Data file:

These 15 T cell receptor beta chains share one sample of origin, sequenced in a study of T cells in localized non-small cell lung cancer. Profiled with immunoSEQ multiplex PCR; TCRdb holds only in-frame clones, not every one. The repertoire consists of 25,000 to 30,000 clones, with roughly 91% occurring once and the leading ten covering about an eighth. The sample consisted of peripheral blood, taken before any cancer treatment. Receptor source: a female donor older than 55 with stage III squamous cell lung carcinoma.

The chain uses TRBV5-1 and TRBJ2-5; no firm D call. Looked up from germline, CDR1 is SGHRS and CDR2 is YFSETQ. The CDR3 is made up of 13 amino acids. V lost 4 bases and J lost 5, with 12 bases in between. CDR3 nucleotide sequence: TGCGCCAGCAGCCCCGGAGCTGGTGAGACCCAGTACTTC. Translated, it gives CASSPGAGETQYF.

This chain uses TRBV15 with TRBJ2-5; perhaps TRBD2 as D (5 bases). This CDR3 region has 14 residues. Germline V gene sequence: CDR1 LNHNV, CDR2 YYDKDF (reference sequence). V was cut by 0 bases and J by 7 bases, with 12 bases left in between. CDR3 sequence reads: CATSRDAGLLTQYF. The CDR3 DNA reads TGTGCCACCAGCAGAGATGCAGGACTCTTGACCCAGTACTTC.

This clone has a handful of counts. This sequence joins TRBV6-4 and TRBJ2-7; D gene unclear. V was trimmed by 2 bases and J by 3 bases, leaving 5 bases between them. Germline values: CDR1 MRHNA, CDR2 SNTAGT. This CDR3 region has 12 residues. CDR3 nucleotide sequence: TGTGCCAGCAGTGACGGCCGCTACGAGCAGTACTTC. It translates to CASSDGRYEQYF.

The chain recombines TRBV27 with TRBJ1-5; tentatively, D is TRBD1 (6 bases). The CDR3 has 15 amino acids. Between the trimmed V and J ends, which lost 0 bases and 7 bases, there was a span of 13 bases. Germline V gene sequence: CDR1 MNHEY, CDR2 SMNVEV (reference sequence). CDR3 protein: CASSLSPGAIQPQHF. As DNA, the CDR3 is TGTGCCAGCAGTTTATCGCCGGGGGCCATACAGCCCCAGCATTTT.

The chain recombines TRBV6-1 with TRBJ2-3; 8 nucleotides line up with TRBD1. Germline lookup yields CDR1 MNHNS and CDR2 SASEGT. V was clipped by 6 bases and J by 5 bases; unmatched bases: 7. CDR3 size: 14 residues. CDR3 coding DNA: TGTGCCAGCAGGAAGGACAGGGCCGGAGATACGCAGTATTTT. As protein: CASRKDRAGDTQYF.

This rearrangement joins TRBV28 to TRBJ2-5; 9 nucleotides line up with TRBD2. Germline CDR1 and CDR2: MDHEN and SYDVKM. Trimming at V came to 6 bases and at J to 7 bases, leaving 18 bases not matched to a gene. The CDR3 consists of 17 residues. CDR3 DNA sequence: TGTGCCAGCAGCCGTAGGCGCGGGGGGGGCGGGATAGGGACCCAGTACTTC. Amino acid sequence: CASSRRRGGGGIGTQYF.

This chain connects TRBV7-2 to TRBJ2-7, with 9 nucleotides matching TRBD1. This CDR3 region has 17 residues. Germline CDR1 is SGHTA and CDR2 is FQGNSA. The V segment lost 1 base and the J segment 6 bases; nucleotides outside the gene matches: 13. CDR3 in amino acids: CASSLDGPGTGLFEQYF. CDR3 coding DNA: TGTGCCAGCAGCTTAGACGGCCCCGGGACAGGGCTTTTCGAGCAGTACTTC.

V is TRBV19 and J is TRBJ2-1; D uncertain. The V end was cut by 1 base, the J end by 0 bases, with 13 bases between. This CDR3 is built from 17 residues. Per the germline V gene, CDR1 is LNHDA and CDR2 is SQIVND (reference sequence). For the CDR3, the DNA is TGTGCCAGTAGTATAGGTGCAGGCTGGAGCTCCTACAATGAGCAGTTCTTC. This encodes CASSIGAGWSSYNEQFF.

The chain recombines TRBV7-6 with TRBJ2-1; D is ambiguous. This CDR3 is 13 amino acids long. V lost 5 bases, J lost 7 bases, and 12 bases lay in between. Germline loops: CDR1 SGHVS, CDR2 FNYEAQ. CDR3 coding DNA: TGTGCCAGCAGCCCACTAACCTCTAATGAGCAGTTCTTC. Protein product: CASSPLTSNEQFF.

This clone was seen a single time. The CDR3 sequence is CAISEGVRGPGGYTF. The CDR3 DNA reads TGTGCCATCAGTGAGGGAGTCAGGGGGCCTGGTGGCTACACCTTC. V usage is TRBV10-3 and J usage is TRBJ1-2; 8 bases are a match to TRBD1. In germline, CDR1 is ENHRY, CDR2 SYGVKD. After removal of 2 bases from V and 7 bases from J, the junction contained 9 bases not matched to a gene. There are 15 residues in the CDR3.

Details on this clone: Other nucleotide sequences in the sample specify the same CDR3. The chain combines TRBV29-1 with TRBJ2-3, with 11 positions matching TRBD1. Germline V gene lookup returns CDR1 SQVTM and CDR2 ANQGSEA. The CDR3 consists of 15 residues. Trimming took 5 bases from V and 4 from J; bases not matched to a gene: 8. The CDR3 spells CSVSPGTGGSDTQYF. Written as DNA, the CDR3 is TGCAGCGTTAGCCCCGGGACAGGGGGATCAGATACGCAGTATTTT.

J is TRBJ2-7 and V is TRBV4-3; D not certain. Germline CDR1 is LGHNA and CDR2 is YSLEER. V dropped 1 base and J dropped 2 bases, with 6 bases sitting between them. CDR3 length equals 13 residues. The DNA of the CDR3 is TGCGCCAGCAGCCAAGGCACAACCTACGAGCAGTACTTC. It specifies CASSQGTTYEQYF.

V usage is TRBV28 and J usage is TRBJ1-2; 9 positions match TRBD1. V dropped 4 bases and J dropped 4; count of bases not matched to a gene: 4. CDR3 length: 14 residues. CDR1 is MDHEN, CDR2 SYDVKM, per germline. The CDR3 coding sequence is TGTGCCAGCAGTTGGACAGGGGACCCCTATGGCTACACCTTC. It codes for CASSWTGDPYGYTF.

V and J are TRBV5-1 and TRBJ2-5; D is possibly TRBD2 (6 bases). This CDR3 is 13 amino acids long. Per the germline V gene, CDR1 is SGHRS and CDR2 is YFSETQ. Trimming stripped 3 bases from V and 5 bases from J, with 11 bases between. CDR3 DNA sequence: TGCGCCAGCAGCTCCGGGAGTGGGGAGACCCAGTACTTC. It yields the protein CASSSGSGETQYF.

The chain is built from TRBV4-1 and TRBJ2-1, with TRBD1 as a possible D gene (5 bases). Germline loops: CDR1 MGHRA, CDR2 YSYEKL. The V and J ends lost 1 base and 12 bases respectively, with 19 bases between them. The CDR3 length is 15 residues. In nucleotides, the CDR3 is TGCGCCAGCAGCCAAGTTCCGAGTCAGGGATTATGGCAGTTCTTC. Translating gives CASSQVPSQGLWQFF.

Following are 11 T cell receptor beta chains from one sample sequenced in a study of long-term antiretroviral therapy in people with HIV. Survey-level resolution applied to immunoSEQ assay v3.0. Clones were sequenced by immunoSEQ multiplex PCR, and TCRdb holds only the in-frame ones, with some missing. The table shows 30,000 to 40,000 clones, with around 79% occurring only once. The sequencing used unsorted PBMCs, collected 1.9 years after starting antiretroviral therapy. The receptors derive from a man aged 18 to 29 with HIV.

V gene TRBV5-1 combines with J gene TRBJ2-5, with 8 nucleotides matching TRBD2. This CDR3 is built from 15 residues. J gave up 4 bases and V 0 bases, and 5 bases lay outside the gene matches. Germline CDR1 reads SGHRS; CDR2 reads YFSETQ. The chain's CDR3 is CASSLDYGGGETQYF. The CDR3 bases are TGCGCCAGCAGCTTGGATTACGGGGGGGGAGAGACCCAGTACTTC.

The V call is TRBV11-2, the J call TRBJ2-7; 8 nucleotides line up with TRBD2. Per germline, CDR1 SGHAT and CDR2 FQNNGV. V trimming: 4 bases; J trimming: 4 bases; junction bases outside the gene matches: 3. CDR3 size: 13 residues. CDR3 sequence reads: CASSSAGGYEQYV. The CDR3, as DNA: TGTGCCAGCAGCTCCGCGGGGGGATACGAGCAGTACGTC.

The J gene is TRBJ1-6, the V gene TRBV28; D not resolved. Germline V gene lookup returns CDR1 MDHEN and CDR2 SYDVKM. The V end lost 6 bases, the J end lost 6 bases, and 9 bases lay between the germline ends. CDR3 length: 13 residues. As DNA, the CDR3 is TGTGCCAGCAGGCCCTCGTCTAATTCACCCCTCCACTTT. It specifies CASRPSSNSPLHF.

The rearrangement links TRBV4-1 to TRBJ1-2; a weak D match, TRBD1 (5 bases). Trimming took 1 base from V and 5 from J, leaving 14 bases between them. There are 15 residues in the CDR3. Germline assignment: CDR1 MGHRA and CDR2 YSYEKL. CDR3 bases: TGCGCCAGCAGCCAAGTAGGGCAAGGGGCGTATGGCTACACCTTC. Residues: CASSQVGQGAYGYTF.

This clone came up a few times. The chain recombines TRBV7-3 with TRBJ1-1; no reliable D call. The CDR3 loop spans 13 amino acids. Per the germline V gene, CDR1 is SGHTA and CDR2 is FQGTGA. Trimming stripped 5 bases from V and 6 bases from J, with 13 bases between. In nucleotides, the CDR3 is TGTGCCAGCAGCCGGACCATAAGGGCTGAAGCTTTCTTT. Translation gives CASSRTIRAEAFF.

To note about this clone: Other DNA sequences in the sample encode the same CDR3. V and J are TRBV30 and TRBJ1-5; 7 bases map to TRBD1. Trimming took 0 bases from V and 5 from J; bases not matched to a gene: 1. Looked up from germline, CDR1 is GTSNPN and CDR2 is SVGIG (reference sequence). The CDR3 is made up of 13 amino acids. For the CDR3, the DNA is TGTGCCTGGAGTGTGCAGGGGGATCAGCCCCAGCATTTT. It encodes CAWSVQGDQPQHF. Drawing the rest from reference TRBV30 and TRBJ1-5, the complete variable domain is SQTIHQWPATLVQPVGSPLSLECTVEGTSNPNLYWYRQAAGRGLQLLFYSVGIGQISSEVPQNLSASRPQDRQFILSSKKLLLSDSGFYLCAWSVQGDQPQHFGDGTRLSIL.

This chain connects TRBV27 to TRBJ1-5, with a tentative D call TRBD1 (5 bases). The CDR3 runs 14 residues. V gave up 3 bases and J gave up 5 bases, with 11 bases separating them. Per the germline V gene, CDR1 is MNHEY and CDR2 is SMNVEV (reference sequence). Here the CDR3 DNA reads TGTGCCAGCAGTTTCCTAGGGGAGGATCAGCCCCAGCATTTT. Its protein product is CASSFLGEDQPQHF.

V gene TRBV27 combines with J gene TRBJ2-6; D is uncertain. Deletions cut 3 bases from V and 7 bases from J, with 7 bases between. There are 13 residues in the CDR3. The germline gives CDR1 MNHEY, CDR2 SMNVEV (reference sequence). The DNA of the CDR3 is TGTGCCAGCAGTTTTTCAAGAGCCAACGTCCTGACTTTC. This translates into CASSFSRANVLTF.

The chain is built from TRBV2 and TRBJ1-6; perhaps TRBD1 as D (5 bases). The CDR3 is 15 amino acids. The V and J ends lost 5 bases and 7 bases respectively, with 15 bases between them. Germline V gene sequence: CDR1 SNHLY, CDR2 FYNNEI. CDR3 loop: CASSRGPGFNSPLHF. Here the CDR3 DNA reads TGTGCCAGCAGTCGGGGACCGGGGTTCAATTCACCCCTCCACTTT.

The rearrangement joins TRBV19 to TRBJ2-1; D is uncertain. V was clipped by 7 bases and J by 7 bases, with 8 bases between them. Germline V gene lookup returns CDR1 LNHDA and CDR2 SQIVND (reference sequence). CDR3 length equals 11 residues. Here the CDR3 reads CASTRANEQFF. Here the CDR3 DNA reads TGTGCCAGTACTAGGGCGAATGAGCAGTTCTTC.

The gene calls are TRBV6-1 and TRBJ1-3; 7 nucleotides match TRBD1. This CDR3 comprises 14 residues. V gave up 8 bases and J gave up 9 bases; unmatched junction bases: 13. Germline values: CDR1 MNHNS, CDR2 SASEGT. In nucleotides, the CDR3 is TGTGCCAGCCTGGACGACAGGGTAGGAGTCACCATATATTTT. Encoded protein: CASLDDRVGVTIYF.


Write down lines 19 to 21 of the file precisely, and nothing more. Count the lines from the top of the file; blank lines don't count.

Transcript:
The V call is TRBV11-2, the J call TRBJ2-7; 8 nucleotides line up with TRBD2. Per germline, CDR1 SGHAT and CDR2 FQNNGV. V trimming: 4 bases; J trimming: 4 bases; junction bases outside the gene matches: 3. CDR3 size: 13 residues. CDR3 sequence reads: CASSSAGGYEQYV. The CDR3, as DNA: TGTGCCAGCAGCTCCGCGGGGGGATACGAGCAGTACGTC.

The J gene is TRBJ1-6, the V gene TRBV28; D not resolved. Germline V gene lookup returns CDR1 MDHEN and CDR2 SYDVKM. The V end lost 6 bases, the J end lost 6 bases, and 9 bases lay between the germline ends. CDR3 length: 13 residues. As DNA, the CDR3 is TGTGCCAGCAGGCCCTCGTCTAATTCACCCCTCCACTTT. It specifies CASRPSSNSPLHF.

The rearrangement links TRBV4-1 to TRBJ1-2; a weak D match, TRBD1 (5 bases). Trimming took 1 base from V and 5 from J, leaving 14 bases between them. There are 15 residues in the CDR3. Germline assignment: CDR1 MGHRA and CDR2 YSYEKL. CDR3 bases: TGCGCCAGCAGCCAAGTAGGGCAAGGGGCGTATGGCTACACCTTC. Residues: CASSQVGQGAYGYTF.